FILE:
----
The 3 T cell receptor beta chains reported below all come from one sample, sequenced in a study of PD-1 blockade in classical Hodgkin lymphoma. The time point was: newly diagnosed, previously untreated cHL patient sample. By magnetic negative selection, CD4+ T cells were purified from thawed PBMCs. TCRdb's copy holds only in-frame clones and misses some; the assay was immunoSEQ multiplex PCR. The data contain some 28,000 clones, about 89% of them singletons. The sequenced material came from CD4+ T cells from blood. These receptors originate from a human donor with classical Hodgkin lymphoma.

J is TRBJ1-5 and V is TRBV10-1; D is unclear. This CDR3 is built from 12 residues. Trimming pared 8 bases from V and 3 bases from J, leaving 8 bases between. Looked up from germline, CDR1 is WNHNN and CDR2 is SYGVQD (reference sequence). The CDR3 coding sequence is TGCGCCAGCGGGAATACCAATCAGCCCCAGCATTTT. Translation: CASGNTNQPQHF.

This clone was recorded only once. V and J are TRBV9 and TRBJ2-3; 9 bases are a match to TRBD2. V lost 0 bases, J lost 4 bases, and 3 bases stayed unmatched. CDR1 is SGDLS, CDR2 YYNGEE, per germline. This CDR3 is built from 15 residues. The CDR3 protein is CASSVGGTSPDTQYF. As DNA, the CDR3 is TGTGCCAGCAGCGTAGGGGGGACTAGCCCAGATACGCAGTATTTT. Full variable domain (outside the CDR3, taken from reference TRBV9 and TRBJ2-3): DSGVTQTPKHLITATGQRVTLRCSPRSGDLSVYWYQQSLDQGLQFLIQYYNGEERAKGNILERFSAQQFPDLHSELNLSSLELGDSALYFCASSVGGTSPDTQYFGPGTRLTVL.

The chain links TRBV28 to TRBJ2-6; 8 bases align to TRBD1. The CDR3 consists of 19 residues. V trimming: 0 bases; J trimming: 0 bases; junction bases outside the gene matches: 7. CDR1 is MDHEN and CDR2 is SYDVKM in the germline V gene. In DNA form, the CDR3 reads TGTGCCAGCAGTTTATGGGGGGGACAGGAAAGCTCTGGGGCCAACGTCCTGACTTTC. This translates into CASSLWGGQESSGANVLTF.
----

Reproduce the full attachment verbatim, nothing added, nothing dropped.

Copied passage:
The 3 T cell receptor beta chains reported below all come from one sample, sequenced in a study of PD-1 blockade in classical Hodgkin lymphoma. The time point was: newly diagnosed, previously untreated cHL patient sample. By magnetic negative selection, CD4+ T cells were purified from thawed PBMCs. TCRdb's copy holds only in-frame clones and misses some; the assay was immunoSEQ multiplex PCR. The data contain some 28,000 clones, about 89% of them singletons. The sequenced material came from CD4+ T cells from blood. These receptors originate from a human donor with classical Hodgkin lymphoma.

J is TRBJ1-5 and V is TRBV10-1; D is unclear. This CDR3 is built from 12 residues. Trimming pared 8 bases from V and 3 bases from J, leaving 8 bases between. Looked up from germline, CDR1 is WNHNN and CDR2 is SYGVQD (reference sequence). The CDR3 coding sequence is TGCGCCAGCGGGAATACCAATCAGCCCCAGCATTTT. Translation: CASGNTNQPQHF.

This clone was recorded only once. V and J are TRBV9 and TRBJ2-3; 9 bases are a match to TRBD2. V lost 0 bases, J lost 4 bases, and 3 bases stayed unmatched. CDR1 is SGDLS, CDR2 YYNGEE, per germline. This CDR3 is built from 15 residues. The CDR3 protein is CASSVGGTSPDTQYF. As DNA, the CDR3 is TGTGCCAGCAGCGTAGGGGGGACTAGCCCAGATACGCAGTATTTT. Full variable domain (outside the CDR3, taken from reference TRBV9 and TRBJ2-3): DSGVTQTPKHLITATGQRVTLRCSPRSGDLSVYWYQQSLDQGLQFLIQYYNGEERAKGNILERFSAQQFPDLHSELNLSSLELGDSALYFCASSVGGTSPDTQYFGPGTRLTVL.

The chain links TRBV28 to TRBJ2-6; 8 bases align to TRBD1. The CDR3 consists of 19 residues. V trimming: 0 bases; J trimming: 0 bases; junction bases outside the gene matches: 7. CDR1 is MDHEN and CDR2 is SYDVKM in the germline V gene. In DNA form, the CDR3 reads TGTGCCAGCAGTTTATGGGGGGGACAGGAAAGCTCTGGGGCCAACGTCCTGACTTTC. This translates into CASSLWGGQESSGANVLTF.